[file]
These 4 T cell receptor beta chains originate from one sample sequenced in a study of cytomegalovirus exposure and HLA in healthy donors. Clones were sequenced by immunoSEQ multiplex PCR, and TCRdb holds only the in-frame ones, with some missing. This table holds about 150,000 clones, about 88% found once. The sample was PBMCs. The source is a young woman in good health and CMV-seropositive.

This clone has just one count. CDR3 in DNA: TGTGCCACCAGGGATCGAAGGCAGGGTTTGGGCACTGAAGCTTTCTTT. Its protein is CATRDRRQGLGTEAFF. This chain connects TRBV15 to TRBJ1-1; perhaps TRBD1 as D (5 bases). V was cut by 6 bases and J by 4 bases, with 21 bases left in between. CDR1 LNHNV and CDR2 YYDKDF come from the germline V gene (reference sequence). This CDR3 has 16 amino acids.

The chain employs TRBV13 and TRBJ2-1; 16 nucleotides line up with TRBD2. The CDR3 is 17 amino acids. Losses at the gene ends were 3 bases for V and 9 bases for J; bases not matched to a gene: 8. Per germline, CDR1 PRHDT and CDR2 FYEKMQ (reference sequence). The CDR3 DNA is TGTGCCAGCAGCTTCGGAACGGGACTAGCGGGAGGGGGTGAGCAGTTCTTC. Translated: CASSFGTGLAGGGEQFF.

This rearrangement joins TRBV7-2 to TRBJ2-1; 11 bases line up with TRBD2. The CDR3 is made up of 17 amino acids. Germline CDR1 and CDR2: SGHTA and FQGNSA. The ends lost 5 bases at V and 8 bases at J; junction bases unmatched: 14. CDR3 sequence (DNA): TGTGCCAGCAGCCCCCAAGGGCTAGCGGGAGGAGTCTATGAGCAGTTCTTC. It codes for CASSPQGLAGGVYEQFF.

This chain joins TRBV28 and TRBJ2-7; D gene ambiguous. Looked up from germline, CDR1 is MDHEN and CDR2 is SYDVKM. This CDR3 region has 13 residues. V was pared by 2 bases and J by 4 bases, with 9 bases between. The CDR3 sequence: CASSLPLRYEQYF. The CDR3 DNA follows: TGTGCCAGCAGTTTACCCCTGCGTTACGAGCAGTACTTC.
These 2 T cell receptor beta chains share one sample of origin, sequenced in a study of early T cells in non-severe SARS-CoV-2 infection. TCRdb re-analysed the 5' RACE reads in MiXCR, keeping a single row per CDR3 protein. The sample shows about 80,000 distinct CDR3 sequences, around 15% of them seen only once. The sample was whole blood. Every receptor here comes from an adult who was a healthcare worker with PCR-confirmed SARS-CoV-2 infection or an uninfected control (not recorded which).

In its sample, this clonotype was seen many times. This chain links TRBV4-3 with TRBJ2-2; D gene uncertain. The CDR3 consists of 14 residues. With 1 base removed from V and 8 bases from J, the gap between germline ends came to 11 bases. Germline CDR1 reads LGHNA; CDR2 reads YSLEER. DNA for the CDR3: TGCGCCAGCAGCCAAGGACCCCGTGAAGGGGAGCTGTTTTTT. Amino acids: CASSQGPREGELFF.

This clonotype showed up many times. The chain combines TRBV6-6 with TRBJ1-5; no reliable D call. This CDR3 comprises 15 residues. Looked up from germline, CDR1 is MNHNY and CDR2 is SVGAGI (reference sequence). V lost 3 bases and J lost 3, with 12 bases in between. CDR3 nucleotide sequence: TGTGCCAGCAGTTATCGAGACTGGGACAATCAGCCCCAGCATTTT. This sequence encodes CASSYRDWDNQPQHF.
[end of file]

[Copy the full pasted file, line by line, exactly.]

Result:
These 4 T cell receptor beta chains originate from one sample sequenced in a study of cytomegalovirus exposure and HLA in healthy donors. Clones were sequenced by immunoSEQ multiplex PCR, and TCRdb holds only the in-frame ones, with some missing. This table holds about 150,000 clones, about 88% found once. The sample was PBMCs. The source is a young woman in good health and CMV-seropositive.

This clone has just one count. CDR3 in DNA: TGTGCCACCAGGGATCGAAGGCAGGGTTTGGGCACTGAAGCTTTCTTT. Its protein is CATRDRRQGLGTEAFF. This chain connects TRBV15 to TRBJ1-1; perhaps TRBD1 as D (5 bases). V was cut by 6 bases and J by 4 bases, with 21 bases left in between. CDR1 LNHNV and CDR2 YYDKDF come from the germline V gene (reference sequence). This CDR3 has 16 amino acids.

The chain employs TRBV13 and TRBJ2-1; 16 nucleotides line up with TRBD2. The CDR3 is 17 amino acids. Losses at the gene ends were 3 bases for V and 9 bases for J; bases not matched to a gene: 8. Per germline, CDR1 PRHDT and CDR2 FYEKMQ (reference sequence). The CDR3 DNA is TGTGCCAGCAGCTTCGGAACGGGACTAGCGGGAGGGGGTGAGCAGTTCTTC. Translated: CASSFGTGLAGGGEQFF.

This rearrangement joins TRBV7-2 to TRBJ2-1; 11 bases line up with TRBD2. The CDR3 is made up of 17 amino acids. Germline CDR1 and CDR2: SGHTA and FQGNSA. The ends lost 5 bases at V and 8 bases at J; junction bases unmatched: 14. CDR3 sequence (DNA): TGTGCCAGCAGCCCCCAAGGGCTAGCGGGAGGAGTCTATGAGCAGTTCTTC. It codes for CASSPQGLAGGVYEQFF.

This chain joins TRBV28 and TRBJ2-7; D gene ambiguous. Looked up from germline, CDR1 is MDHEN and CDR2 is SYDVKM. This CDR3 region has 13 residues. V was pared by 2 bases and J by 4 bases, with 9 bases between. The CDR3 sequence: CASSLPLRYEQYF. The CDR3 DNA follows: TGTGCCAGCAGTTTACCCCTGCGTTACGAGCAGTACTTC.
These 2 T cell receptor beta chains share one sample of origin, sequenced in a study of early T cells in non-severe SARS-CoV-2 infection. TCRdb re-analysed the 5' RACE reads in MiXCR, keeping a single row per CDR3 protein. The sample shows about 80,000 distinct CDR3 sequences, around 15% of them seen only once. The sample was whole blood. Every receptor here comes from an adult who was a healthcare worker with PCR-confirmed SARS-CoV-2 infection or an uninfected control (not recorded which).

In its sample, this clonotype was seen many times. This chain links TRBV4-3 with TRBJ2-2; D gene uncertain. The CDR3 consists of 14 residues. With 1 base removed from V and 8 bases from J, the gap between germline ends came to 11 bases. Germline CDR1 reads LGHNA; CDR2 reads YSLEER. DNA for the CDR3: TGCGCCAGCAGCCAAGGACCCCGTGAAGGGGAGCTGTTTTTT. Amino acids: CASSQGPREGELFF.

This clonotype showed up many times. The chain combines TRBV6-6 with TRBJ1-5; no reliable D call. This CDR3 comprises 15 residues. Looked up from germline, CDR1 is MNHNY and CDR2 is SVGAGI (reference sequence). V lost 3 bases and J lost 3, with 12 bases in between. CDR3 nucleotide sequence: TGTGCCAGCAGTTATCGAGACTGGGACAATCAGCCCCAGCATTTT. This sequence encodes CASSYRDWDNQPQHF.